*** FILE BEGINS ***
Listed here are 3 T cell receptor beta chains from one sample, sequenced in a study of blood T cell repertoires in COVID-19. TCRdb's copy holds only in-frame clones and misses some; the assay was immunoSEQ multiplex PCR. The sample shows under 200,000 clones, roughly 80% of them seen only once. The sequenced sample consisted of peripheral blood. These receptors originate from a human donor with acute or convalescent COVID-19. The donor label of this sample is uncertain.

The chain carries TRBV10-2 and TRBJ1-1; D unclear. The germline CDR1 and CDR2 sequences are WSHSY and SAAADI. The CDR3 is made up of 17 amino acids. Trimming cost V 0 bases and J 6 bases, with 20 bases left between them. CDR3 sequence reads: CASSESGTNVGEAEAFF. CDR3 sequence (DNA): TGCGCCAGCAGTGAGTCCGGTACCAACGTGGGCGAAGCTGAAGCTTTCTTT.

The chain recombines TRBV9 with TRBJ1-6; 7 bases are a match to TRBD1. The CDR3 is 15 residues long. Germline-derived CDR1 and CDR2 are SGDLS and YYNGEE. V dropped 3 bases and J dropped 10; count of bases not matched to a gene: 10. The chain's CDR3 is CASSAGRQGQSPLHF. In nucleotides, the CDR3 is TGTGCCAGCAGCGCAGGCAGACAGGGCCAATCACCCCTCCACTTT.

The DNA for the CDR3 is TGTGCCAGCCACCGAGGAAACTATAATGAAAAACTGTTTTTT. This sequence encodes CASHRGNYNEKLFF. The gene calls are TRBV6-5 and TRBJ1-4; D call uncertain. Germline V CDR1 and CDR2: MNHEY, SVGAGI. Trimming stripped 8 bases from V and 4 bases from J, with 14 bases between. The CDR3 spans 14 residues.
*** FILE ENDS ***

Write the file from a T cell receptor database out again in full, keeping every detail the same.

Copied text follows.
Listed here are 3 T cell receptor beta chains from one sample, sequenced in a study of blood T cell repertoires in COVID-19. TCRdb's copy holds only in-frame clones and misses some; the assay was immunoSEQ multiplex PCR. The sample shows under 200,000 clones, roughly 80% of them seen only once. The sequenced sample consisted of peripheral blood. These receptors originate from a human donor with acute or convalescent COVID-19. The donor label of this sample is uncertain.

The chain carries TRBV10-2 and TRBJ1-1; D unclear. The germline CDR1 and CDR2 sequences are WSHSY and SAAADI. The CDR3 is made up of 17 amino acids. Trimming cost V 0 bases and J 6 bases, with 20 bases left between them. CDR3 sequence reads: CASSESGTNVGEAEAFF. CDR3 sequence (DNA): TGCGCCAGCAGTGAGTCCGGTACCAACGTGGGCGAAGCTGAAGCTTTCTTT.

The chain recombines TRBV9 with TRBJ1-6; 7 bases are a match to TRBD1. The CDR3 is 15 residues long. Germline-derived CDR1 and CDR2 are SGDLS and YYNGEE. V dropped 3 bases and J dropped 10; count of bases not matched to a gene: 10. The chain's CDR3 is CASSAGRQGQSPLHF. In nucleotides, the CDR3 is TGTGCCAGCAGCGCAGGCAGACAGGGCCAATCACCCCTCCACTTT.

The DNA for the CDR3 is TGTGCCAGCCACCGAGGAAACTATAATGAAAAACTGTTTTTT. This sequence encodes CASHRGNYNEKLFF. The gene calls are TRBV6-5 and TRBJ1-4; D call uncertain. Germline V CDR1 and CDR2: MNHEY, SVGAGI. Trimming stripped 8 bases from V and 4 bases from J, with 14 bases between. The CDR3 spans 14 residues.